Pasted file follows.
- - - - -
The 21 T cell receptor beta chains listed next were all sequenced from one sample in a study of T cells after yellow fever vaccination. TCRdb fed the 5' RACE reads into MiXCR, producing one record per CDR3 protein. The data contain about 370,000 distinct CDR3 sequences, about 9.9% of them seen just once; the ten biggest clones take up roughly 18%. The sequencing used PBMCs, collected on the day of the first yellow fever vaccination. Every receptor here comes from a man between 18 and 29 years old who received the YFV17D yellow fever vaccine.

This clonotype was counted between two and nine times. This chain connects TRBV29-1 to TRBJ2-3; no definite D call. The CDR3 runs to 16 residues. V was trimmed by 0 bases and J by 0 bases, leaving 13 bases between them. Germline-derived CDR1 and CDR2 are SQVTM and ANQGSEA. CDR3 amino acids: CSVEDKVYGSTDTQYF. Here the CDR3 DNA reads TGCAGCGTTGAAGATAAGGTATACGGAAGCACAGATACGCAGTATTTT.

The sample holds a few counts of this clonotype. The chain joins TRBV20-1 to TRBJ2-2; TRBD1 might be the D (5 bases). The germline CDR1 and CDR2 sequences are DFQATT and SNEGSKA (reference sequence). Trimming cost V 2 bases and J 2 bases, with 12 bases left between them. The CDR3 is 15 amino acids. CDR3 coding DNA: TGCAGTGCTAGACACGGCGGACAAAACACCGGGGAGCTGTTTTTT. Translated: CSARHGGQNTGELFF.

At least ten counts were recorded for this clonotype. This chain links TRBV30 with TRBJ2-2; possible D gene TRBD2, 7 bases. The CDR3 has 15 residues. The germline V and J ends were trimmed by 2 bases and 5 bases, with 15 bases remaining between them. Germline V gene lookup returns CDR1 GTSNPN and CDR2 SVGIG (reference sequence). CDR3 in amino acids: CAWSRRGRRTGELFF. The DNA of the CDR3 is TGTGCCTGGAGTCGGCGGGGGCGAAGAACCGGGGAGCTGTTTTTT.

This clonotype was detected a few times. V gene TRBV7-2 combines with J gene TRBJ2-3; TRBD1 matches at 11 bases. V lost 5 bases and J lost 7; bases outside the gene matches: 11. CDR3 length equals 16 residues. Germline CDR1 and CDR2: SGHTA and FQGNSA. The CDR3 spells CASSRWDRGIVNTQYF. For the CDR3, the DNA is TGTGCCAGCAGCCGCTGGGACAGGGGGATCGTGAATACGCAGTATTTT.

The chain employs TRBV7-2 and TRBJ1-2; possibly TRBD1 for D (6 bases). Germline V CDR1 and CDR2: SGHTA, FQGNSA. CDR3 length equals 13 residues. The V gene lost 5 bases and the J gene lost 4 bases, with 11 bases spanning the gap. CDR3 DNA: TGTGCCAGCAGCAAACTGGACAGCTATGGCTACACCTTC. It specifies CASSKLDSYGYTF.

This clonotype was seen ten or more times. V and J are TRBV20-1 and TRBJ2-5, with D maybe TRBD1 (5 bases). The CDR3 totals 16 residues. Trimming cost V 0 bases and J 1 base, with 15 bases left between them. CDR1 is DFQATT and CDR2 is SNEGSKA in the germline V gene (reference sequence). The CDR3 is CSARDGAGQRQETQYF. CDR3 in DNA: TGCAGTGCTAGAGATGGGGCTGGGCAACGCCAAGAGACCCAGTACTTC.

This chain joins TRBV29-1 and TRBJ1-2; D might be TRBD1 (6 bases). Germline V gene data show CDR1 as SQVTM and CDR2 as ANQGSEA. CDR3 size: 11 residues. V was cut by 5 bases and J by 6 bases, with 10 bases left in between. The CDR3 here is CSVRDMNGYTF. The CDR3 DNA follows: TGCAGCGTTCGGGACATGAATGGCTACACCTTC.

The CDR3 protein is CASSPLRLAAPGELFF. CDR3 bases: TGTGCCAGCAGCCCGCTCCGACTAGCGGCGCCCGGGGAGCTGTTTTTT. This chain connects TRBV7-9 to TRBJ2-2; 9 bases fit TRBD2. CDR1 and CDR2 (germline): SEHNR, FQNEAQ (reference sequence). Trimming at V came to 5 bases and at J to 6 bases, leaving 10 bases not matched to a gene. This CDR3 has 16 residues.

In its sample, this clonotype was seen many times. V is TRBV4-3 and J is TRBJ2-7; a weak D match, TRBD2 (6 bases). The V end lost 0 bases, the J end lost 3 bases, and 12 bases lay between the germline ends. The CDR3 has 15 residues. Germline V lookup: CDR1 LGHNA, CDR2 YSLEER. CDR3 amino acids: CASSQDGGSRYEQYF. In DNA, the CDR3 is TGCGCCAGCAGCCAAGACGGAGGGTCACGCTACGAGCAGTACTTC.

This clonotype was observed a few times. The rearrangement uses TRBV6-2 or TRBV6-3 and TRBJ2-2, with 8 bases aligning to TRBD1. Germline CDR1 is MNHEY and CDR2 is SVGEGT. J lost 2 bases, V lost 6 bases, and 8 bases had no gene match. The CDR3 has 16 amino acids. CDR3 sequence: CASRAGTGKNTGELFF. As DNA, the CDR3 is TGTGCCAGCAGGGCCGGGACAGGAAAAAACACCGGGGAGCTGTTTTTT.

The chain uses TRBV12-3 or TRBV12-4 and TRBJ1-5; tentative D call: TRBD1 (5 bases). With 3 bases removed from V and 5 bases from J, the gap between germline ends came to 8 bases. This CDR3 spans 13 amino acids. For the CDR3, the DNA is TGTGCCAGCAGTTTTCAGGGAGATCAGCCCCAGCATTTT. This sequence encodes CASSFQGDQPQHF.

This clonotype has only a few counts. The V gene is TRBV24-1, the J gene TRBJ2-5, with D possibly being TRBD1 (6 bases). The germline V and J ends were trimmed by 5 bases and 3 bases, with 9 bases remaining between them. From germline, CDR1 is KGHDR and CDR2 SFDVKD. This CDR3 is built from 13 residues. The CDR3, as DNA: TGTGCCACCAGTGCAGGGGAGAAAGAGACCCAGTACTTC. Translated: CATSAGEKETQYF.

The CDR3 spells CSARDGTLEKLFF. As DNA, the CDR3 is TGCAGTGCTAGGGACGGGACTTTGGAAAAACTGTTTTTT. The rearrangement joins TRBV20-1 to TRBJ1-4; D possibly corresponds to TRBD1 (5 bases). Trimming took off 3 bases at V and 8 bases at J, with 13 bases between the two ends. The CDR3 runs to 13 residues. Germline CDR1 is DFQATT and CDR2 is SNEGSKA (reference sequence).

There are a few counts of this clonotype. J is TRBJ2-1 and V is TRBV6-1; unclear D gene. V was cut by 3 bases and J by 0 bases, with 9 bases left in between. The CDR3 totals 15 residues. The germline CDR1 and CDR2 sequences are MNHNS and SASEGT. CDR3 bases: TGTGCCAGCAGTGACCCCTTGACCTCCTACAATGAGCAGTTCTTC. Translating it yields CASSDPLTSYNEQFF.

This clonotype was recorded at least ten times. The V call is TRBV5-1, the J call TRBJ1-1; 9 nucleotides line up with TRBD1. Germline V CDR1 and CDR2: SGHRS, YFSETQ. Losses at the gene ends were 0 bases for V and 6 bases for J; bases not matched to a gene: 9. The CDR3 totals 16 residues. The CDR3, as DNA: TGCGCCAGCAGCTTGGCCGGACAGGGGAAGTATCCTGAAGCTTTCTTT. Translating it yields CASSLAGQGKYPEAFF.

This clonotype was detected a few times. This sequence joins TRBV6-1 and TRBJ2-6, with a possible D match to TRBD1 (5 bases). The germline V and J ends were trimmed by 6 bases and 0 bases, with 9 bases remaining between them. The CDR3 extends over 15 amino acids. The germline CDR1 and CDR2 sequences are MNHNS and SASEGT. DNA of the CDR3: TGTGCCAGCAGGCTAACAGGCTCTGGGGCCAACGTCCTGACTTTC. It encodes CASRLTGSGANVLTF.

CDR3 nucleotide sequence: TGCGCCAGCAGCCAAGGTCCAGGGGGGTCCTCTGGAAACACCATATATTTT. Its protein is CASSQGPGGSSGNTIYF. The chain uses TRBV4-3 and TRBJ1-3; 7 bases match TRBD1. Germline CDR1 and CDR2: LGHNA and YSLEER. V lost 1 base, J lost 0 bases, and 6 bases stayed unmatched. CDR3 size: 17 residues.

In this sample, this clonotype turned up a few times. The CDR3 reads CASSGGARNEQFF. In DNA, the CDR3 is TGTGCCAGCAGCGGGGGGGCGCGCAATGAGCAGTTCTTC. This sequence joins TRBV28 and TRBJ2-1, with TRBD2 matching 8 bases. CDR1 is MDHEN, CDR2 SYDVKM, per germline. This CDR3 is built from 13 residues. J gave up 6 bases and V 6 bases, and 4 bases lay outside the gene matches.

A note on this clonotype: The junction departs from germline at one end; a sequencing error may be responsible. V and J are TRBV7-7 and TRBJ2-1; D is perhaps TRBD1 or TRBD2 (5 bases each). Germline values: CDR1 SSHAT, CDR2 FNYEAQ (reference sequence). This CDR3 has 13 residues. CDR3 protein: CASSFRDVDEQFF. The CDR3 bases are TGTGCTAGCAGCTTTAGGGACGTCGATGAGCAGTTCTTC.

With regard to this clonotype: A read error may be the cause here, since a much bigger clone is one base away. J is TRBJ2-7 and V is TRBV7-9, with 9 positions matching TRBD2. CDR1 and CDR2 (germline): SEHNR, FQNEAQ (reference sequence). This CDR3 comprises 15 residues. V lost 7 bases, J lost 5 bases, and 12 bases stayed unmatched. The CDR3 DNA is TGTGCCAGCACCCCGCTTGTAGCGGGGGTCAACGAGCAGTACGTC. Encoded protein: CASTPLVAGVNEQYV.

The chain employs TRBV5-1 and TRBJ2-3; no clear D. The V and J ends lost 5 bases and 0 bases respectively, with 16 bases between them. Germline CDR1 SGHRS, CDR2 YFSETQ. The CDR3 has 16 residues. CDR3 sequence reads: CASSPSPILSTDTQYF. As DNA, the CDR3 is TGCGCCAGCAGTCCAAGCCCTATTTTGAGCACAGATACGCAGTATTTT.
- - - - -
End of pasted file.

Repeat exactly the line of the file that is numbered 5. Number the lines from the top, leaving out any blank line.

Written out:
This clonotype was detected a few times. V gene TRBV7-2 combines with J gene TRBJ2-3; TRBD1 matches at 11 bases. V lost 5 bases and J lost 7; bases outside the gene matches: 11. CDR3 length equals 16 residues. Germline CDR1 and CDR2: SGHTA and FQGNSA. The CDR3 spells CASSRWDRGIVNTQYF. For the CDR3, the DNA is TGTGCCAGCAGCCGCTGGGACAGGGGGATCGTGAATACGCAGTATTTT.